How are Depression and Grief Different? Some of the defining differences between grieving (one’s reaction to a loss) and depression is that when someone is grieving, they can experience moments of happiness, enjoyment, or hope that things will get easier and then moments of sadness or grief. They also don’t tend to suffer from feelings of worthlessness or self-shame. In depression, people tend to be chronically burdened by low moods and energy without any or very few moments of reprieve.
Bereavement and grieving are normal and do not usually require professional support. However, if your grief is becoming complicated or doesn’t seem to be easing after a long time, or you would like extra support while you are grieving, then obtaining professional help may be beneficial.
Can a person have another disorder in addition to depression?
Yes! Often people struggling with depression will find themselves also struggling with an anxiety disorder (i.e., obsessive-compulsive disorder, panic disorder, social phobia, generalized anxiety disorder, and post-traumatic stress disorder), and alcohol or drug abuse. This is called co-morbidity.
How many adults does depression impact?
According to the most recent data (2008) collected by the Substance Abuse and Mental Health Services Administration (SAMHSA), depression is experienced by about 6.4%1 of the adult population (USA) each year and by about 16.5%2 of the adult population at some point in their lifetime. It also occurs more often for people between the ages of 18-49 years3 and tends to impact women almost twice as much than men3.
How Many Kids or Teens Does Depression Impact?
About 3.3% of 13 to 18 year olds (USA) have suffered from severe depression and about 11.2% of 13 to 18 year olds have experienced dysthymia or major depression at some point in their lives5. If left untreated, then childhood depression often continues or recurs in adulthood4.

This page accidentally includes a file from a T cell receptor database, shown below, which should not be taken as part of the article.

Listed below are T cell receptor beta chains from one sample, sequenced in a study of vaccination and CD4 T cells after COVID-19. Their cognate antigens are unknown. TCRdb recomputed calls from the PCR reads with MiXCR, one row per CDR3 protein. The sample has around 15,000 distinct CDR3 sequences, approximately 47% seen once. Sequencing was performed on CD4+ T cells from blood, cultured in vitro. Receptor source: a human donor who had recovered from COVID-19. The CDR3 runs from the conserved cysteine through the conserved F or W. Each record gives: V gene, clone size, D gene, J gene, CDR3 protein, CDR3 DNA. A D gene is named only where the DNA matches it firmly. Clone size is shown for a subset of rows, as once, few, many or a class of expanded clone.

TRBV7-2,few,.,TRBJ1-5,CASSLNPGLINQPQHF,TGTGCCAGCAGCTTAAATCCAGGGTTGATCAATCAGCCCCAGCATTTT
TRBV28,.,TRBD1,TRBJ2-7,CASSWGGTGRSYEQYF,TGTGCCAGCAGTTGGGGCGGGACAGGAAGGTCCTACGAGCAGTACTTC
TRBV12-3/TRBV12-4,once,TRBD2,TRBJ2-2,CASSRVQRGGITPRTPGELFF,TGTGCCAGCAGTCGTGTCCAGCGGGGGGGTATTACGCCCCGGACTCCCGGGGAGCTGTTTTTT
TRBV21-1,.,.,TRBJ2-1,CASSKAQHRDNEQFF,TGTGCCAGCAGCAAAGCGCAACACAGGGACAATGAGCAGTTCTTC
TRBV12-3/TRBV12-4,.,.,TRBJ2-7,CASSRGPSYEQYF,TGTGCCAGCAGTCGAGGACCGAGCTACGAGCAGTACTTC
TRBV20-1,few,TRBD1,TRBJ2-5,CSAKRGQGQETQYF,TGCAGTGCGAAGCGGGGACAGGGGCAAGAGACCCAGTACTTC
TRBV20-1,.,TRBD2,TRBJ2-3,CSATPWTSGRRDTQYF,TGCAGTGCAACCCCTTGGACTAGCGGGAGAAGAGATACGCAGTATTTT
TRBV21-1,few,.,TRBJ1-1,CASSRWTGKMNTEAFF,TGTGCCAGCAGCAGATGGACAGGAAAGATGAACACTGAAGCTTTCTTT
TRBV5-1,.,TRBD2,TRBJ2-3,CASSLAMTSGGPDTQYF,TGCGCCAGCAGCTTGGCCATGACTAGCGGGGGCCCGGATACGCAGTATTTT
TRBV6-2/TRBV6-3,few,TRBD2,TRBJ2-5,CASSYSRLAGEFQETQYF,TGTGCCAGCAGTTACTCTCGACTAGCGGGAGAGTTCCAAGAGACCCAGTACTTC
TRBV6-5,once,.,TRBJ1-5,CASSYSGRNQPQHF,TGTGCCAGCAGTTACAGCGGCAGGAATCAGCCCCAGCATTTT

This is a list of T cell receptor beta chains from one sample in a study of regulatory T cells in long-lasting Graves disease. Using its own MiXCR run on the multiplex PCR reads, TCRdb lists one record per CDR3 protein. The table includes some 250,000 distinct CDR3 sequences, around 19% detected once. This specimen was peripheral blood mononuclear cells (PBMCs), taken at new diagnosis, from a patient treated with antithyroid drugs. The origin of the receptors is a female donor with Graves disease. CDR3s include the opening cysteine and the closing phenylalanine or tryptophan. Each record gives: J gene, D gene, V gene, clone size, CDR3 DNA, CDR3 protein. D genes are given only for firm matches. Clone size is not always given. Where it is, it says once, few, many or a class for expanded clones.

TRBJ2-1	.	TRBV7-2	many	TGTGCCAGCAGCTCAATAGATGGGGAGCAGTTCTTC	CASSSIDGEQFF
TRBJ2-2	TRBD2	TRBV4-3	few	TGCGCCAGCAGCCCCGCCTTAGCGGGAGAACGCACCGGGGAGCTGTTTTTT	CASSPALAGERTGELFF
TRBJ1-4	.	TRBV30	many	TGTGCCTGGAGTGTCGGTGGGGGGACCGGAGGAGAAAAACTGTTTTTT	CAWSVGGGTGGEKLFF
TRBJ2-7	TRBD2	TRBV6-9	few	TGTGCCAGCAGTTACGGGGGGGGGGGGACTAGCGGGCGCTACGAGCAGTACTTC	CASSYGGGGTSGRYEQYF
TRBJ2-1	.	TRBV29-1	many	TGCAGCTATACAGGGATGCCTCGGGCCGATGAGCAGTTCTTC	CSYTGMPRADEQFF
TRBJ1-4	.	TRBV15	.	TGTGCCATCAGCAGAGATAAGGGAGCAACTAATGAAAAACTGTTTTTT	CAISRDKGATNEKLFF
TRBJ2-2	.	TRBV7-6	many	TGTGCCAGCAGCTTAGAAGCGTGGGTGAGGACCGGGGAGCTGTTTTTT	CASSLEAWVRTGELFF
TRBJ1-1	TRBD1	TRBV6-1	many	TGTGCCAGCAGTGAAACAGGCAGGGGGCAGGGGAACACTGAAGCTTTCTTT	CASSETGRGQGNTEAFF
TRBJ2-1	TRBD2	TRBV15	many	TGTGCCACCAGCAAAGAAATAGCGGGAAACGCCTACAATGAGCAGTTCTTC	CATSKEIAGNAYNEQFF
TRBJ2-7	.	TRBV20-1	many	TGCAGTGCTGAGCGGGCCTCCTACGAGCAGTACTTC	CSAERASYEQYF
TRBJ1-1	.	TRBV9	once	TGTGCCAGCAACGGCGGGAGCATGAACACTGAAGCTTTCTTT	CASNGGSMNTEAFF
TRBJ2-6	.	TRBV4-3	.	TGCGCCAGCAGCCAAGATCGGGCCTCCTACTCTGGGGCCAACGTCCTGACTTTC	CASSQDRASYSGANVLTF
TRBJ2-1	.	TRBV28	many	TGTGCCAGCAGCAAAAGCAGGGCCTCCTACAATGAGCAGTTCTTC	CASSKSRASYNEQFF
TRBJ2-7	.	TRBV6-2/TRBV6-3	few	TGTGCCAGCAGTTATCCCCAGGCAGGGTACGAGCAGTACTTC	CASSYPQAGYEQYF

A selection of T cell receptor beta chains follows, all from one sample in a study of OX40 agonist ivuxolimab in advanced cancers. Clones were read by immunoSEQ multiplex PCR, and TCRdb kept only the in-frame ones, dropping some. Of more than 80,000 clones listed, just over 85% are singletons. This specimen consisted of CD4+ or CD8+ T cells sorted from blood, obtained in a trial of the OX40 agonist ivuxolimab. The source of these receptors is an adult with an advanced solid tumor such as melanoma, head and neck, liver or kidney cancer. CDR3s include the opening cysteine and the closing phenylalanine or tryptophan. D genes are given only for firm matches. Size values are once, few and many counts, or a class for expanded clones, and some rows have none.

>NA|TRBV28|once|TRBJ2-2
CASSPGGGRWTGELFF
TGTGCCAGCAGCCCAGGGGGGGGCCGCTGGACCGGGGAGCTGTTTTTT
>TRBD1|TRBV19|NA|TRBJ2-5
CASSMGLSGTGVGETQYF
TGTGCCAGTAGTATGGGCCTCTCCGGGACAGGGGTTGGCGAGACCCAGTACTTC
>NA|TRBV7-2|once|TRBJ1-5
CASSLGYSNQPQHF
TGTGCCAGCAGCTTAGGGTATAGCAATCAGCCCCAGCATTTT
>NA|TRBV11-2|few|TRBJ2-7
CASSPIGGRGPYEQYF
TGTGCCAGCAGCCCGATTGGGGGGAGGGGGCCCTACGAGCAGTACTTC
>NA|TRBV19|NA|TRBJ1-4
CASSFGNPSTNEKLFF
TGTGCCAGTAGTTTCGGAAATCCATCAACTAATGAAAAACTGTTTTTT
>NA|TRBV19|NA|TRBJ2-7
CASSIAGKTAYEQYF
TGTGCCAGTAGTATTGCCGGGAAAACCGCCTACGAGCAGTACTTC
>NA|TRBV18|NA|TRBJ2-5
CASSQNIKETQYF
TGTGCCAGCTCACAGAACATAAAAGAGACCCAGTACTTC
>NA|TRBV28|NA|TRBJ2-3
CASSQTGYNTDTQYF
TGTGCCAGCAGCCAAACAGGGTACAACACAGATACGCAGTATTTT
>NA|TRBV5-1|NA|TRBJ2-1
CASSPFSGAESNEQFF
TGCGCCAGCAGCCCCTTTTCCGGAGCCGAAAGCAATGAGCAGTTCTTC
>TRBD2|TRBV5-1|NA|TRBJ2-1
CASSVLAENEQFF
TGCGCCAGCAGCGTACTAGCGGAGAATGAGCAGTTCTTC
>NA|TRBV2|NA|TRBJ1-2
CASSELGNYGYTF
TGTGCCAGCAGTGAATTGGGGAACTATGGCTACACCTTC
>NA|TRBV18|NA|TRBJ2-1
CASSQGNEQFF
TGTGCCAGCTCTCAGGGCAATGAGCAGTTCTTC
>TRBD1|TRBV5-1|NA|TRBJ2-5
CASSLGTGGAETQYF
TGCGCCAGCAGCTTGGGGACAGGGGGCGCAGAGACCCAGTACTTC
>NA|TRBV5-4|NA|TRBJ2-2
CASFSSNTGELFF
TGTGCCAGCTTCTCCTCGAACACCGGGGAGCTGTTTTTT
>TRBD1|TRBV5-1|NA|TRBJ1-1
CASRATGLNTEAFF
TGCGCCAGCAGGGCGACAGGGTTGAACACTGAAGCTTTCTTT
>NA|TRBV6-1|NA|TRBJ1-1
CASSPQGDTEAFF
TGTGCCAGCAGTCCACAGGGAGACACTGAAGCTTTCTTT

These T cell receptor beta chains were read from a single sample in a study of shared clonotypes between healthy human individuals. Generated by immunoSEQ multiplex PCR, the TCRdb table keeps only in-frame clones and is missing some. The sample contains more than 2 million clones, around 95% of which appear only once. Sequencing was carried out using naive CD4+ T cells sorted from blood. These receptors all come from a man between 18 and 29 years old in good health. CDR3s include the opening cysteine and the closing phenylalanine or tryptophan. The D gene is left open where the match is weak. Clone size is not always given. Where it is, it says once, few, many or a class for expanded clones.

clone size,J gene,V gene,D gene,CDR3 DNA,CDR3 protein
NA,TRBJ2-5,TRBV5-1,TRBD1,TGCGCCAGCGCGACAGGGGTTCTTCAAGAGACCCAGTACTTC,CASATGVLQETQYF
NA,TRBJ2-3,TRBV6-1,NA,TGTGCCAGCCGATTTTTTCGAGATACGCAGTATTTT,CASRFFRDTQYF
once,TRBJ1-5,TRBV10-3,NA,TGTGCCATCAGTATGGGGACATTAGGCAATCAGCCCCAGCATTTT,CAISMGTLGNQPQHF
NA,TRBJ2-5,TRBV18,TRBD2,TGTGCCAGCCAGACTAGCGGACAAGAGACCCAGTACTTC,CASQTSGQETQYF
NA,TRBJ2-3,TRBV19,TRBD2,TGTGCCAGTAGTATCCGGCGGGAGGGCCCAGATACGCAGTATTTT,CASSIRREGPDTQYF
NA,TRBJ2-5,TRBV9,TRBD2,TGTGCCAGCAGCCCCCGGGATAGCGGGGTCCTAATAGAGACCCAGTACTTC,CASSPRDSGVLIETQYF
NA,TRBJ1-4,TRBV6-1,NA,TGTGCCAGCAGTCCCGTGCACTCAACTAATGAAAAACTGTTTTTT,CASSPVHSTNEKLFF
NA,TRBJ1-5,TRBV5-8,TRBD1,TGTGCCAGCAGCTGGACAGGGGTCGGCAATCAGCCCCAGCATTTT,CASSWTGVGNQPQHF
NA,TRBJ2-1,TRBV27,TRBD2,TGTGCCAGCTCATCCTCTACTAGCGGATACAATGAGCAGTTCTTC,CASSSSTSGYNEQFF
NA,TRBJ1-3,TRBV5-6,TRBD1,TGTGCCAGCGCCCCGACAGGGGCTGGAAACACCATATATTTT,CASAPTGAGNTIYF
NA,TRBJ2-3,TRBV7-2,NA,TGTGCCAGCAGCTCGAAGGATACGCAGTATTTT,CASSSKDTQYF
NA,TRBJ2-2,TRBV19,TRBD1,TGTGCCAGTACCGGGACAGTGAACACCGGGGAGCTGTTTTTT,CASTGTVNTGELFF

Questions and Answers
- Kessler RC, Chiu WT, Demler O, Walters EE. Prevalence, severity, and comorbidity of twelve-month DSM-IV disorders in the National Comorbidity Survey Replication (NCS-R). Archives of General Psychiatry, 2005 Jun;62(6):617-27.
- Kessler RC, Berglund PA, Demler O, Jin R, Walters EE. Lifetime prevalence and age-of-onset distributions of DSM-IV disorders in the National Comorbidity Survey Replication (NCS-R). Archives of General Psychiatry. 2005 Jun;62(6):593-602.
- Kessler RC, Berglund P, Demler O, Jin R, Koretz D, Merikangas KR, Rush AJ, Walters, EE, Wang PS. The epidemiology of major depressive disorder: Results from the National Comorbidity Survey Replication (NCS-R). Journal of the American Medical Association. 2003 Jun;289(23):3095-3105.
- National Institute of Mental Health. (n.d.). Transforming the understanding and treatment of mental illnesses. Health and Education, Mental Health Information, Depression. Retrieved April 1, 2014.
- Merkikangas, KR, He J, Burstein M, Swanson SA, Avenevoli S, Cui L, Benjet C, Georgiades K, Swendsen J. Lifetime prevalence of mental disorders in U.S. adolescents: Results from the National Comorbidity Study-Adolescent Supplement (NCS-A). J Am Acad Child Adolesc Psychiatry. 2010 Oct;49(10):980-989.